Wednesday, April 4, 2012

What? My thoughts on the whole strip search ruling

I used to believe I had nothing to fear from laws and decisions like this strip search decision the supreme court made recently. After all, I am a law abiding citizen! What do I have to fear?

But what I am learning is we are all not quite as law abiding as we think. For examples you can check out technically, that's illegal, or think about the times you might have gone over the speed limit, ran a red light by accident, parked in the wrong spot, or crossed the street without waiting for the walk sign. I had at first thought it was only intended for those about to be sent to jail, but read in a NYTimes article that a man was strip searched twice based off of incorrect data concerning an unpaid fine (it had been paid). Read the whole article, two thirds down the first page for more examples- including a nun- on just how minor the infractions can be.

In thinking about this ruling, I did a Google search using "technically illegal NYS" and found a number of things I didn't know were considered illegal...I also found this post: DNA Databank: Adultery, Being Loud In Church, and Fortune Telling Now Crimes That Give the State the Right To Your DNA - Runnin' Scared
I double checked the referenced laws and as far as I can tell the blogger has it right.

I have not yet read the actual law, but I have heard that Arizona recently put in the books a law that makes being obscene or obnoxious online illegal. These kinds of laws might have once started with noble intent, but through rewording and such become so broad that otherwise lovely people could be breaking the law.

I read that one of the justices defended his decision for the strip search ruling by saying one of the terrorists from 9/11 had been ticketed for speeding two days prior (see the NYTimes link). But the problem with saying this is two fold, one it implies the terrorist would have had a "how to be a terrorist" memo tucked up his tush, and two it seriously implies that police should therefore strip search everyone they ticket because anyone could be a possible terrorist. The potential profiling issues start to pile up pretty quickly from there.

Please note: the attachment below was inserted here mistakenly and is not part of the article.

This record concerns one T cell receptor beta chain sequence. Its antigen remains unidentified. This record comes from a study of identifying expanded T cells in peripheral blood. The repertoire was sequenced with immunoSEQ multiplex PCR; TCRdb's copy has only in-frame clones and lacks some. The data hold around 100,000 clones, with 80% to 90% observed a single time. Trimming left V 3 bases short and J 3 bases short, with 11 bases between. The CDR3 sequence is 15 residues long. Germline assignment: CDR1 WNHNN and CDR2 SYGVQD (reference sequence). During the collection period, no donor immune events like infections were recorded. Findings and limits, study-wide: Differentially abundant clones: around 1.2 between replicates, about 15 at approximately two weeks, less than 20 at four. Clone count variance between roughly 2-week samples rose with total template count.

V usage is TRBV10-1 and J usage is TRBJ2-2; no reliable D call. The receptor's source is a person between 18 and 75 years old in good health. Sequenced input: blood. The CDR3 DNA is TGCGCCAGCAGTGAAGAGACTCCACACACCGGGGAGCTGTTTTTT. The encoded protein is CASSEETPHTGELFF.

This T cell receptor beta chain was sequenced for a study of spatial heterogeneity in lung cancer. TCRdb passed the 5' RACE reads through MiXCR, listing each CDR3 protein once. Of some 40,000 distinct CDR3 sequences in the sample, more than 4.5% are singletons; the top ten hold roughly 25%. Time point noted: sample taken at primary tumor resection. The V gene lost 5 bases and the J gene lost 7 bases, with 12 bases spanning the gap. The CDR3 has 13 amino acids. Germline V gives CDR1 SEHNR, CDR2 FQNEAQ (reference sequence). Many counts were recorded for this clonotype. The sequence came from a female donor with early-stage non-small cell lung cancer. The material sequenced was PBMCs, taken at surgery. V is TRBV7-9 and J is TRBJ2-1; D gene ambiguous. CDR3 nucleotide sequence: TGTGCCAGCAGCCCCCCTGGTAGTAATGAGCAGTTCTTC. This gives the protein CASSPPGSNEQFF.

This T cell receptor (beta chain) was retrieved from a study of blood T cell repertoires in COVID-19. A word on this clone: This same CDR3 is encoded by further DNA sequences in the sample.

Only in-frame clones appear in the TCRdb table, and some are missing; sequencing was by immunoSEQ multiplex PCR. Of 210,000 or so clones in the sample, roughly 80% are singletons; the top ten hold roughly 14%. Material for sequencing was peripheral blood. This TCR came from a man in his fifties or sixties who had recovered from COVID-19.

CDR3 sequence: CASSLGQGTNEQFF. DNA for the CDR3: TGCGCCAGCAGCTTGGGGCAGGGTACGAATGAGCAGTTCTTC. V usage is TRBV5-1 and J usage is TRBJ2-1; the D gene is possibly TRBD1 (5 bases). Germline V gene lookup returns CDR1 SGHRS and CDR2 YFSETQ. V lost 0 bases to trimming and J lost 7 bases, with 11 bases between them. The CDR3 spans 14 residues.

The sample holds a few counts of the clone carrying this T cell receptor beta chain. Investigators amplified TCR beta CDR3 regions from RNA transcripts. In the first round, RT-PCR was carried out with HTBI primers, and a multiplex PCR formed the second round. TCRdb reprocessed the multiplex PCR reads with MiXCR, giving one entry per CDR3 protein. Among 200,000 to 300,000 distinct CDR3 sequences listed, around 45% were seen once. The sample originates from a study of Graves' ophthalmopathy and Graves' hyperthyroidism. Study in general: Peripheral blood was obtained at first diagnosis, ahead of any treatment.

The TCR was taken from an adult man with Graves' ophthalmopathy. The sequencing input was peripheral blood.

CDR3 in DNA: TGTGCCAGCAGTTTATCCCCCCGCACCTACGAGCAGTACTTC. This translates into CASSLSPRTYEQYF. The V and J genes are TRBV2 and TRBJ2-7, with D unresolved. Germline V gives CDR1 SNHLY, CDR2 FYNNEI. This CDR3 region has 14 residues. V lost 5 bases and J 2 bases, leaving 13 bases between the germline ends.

If the police decide to do a search, why does it need to be a strip search? A long time ago in another lifetime (aka active duty) I was assigned the exciting job of being the bad guy during base exercises. For one of my assignments, I was specifically directed to allow myself to be caught because the inspectors wanted to see the arrest process. A young female security forces airman performed an extremely thorough search without removing any of my clothes. The only way I could have had a weapon hidden was if I had swallowed it and intended to gag it up later, or tucked it up my tush. Even through clothing it was clear she was doing everything possible to find weapons. (If I remember correctly, I had a fake something or other tucked into my then shoulder length hair that was braided up- she found that one right quick).

If a suspect is known to be violent or you know, has a mile long history of arrests, maybe just maybe it would be appropriate to do more than the type of search I experienced. But that is not as I understand it, how the ruling was worded. Please, if I am totally misunderstanding this ruling, let me know.
Because as I understand it now?
This ruling scares me.

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